Ex-garda jailed for leaking information to criminals
Judge says actions of Jimell Henry (36) ‘a serious betrayal of trust’ which put lives at risk
Former garda Jimell Henry has been jailed for 18 months after admitting to passing information from the force’s computer sytem to criminals in Co Sligo. Photograph: James Connolly.
A former garda has been jailed for 18 months after admitting to passing information from the force’s computer sytem to criminals in Co Sligo.
Circuit Court Judge Keenan Johnson described the crimes committed by Jimell Henry (36) as “very serious” following her prosecution, the first of its kind in the history of the State.
“By her actions the accused put investigations and more importantly lives at risk,” Judge Johnson said, adding that the public had a “right” to expect gardaí to be “beyond reproach” in their duties.
As he jailed Henry, from Cairns Hill in Sligo, for three years with the final 18 months suspended for five years, the judge said she had caused “serious reputational damage” to An Garda Síochána.
However, he added that the “thorough investigation” which led to her prosecution and conviction had gone “a long way to restoring the force’s reputation and undoing the damage caused” by Henry’s actions.
Henry had pleaded guilty to passing information to two well-known Sligo criminals called “Pharmacy” and “Child”. She was caught out after an inquiry found that she made 980 queries in a two-week period on the Pulse system and 73 per cent of those were about Sligo.
The judge said that by releasing sensitive information from the Garda’s Pulse computer system “to members of the criminal fraternity, she put the lives of members of the public at risk”.
“The offences undermine public confidence in the gardaí and mark a serious betrayal of trust by the accused not only to herself, but to her colleagues in An Garda Síochána, her family and most importantly the community at large,” Judge Johnson said.
“I am satisfied that the disclosure offences are very serious matters and are arguably as serious as possible other than violent offences for a garda to commit in the course of their duty.”
Given the “offending occurred over less than a two-month period and while the accused was in the throes of a serious drug addiction and under the influence of an undesirable criminal fraternity, I am satisfied that an element of consecutive sentencing is not appropriate,” he added.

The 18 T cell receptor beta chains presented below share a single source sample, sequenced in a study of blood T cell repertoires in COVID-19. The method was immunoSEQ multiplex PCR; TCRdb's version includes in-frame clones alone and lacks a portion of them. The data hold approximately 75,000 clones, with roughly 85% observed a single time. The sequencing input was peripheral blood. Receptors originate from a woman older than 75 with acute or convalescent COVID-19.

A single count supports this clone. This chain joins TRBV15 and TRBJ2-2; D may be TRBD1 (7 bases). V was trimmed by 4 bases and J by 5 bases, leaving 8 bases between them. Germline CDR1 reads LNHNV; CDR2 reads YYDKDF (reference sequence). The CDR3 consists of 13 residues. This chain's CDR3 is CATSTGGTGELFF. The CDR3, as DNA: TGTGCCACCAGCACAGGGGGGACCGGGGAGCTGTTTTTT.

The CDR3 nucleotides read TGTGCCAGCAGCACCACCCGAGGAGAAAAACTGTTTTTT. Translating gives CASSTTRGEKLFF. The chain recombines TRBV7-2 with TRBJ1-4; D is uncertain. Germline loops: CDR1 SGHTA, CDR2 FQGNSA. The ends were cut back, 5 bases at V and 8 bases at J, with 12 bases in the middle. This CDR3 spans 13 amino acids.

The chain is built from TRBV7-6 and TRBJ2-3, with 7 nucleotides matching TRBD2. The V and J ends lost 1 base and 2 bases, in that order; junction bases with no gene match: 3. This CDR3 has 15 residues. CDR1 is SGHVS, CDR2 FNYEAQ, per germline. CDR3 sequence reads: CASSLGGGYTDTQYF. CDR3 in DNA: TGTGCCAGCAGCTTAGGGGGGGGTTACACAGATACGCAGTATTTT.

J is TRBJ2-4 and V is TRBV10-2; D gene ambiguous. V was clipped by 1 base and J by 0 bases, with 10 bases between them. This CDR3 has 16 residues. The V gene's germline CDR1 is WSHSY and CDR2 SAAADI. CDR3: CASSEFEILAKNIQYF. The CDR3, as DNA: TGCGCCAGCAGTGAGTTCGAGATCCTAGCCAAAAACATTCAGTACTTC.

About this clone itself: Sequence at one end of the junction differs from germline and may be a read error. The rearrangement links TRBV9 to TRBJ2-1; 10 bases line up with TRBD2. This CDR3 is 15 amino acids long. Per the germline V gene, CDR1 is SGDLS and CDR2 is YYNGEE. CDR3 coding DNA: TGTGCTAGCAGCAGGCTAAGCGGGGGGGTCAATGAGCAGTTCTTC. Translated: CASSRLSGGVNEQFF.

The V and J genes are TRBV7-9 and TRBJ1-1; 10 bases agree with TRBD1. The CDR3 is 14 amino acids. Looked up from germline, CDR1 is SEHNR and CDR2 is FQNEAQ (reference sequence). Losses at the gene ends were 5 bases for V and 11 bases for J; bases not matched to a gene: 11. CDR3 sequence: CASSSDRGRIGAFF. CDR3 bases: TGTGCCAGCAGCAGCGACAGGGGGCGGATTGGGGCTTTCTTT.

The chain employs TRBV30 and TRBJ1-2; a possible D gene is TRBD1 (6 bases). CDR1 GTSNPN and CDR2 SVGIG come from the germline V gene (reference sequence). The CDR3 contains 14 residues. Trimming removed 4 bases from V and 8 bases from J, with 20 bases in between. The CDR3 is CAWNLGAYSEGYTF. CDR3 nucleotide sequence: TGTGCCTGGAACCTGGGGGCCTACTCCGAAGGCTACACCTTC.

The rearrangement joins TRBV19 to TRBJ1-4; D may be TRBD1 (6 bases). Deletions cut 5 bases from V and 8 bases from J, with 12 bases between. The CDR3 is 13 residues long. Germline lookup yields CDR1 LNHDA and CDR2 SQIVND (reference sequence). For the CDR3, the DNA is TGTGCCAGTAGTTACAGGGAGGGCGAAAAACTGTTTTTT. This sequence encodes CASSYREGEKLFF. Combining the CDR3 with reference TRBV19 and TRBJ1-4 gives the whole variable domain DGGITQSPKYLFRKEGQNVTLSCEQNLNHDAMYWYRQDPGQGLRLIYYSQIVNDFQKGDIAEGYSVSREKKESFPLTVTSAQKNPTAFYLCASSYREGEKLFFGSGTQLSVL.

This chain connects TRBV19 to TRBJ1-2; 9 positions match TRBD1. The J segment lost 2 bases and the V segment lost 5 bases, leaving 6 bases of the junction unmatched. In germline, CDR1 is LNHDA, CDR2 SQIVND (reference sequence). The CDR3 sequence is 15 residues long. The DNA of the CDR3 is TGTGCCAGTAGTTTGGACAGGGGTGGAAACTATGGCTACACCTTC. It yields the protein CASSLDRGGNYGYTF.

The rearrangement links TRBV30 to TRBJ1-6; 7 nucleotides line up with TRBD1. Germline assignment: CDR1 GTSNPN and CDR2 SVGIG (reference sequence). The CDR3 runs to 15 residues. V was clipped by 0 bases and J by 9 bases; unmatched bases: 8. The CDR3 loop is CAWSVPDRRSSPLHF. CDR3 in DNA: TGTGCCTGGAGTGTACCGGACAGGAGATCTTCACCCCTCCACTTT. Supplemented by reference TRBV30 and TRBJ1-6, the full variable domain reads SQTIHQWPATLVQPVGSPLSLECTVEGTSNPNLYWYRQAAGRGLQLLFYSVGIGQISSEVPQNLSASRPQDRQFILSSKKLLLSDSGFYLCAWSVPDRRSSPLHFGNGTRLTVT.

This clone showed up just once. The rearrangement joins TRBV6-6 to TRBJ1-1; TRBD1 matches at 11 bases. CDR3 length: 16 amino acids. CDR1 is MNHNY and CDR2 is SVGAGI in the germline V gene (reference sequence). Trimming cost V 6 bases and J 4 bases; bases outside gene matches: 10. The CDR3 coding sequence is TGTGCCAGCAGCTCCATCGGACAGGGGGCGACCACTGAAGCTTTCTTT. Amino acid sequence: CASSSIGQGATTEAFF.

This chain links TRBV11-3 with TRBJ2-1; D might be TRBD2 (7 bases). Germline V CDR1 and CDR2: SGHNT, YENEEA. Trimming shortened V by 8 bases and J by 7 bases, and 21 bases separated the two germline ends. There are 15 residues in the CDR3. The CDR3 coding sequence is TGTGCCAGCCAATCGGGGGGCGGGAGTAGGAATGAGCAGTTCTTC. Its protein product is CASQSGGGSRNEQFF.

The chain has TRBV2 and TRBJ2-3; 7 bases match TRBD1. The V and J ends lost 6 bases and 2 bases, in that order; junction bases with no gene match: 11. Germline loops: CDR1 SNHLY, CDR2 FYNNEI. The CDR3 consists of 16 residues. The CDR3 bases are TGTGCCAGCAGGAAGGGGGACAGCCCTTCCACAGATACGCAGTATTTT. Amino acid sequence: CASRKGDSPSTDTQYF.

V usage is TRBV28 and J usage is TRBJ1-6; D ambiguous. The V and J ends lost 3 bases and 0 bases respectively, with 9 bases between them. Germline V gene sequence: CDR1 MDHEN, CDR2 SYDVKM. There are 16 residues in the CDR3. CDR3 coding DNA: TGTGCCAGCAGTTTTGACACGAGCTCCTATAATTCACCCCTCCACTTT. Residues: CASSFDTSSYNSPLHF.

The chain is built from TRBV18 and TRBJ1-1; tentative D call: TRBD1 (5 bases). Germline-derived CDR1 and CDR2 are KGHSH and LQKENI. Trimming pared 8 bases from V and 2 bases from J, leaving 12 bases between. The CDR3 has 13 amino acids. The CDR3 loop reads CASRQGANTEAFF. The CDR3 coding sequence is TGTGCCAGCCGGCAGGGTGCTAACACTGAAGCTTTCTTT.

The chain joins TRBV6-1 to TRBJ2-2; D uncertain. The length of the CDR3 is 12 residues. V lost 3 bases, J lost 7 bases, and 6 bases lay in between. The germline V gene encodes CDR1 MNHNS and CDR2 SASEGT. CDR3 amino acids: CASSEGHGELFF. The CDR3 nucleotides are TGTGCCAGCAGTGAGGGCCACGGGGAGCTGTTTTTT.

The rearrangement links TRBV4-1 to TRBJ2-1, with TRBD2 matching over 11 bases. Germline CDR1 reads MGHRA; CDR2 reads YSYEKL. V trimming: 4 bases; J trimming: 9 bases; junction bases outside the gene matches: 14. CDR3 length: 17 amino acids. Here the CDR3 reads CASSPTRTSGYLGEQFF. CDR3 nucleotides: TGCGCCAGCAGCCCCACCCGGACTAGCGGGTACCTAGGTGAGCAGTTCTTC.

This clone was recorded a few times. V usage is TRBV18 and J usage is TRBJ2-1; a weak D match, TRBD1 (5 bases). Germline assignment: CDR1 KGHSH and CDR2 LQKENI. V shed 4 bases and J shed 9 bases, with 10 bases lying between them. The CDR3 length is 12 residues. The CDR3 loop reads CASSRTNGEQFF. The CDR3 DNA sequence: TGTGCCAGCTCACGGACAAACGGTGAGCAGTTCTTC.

Henry originally pleaded guilty to three charges of disclosing information obtained during the course of her duty as a garda in Co Dublin knowing that the disclosure of that information was likely to have a harmful effect on dates between December 16th, 2014 and January 14th, 2015.
She also pleaded guilty to four charges of disclosing operational details without proper authority on dates between December 16th, 2014 and January 15th, 2015.
The defendant also pleaded guilty to two charges of forging prescriptions for medication and two charges of giving false information to obtain prescribed medication from chemists in Sligo in a period from February 3rd, 2016 and April 20th, 2016. Henry also pleaded guilty to possession of cocaine at Tullynagracken North, Cairns Hill, on January 16th, 2015.
Judge Johnson noted that Garda Henry had drug issues well before she joined the force.
“During her career as a garda and obviously the accused continued to abuse drugs and it is the abuse of these drugs together with her fraternisation with criminals that led to her committing the index offences.”
Judge Johnson suggested that the force randomly test active members for drugs, saying those with addiction problems were vulnerable to being blackmailed by suppliers.
Henry was also bound to the peace on a bond of €500 for a period of five years after her release. She was to be under the supervision of the Probation Service for two years after her release, stay drug free and submit to a urine analysis when requested by gardaí.
Speaking in Dublin, Minister for Justice Charlie Flanagan said: “There’s a great onus and a particular duty on behalf of members of An Garda Síochána to uphold the law. Anything less than that is unacceptable.”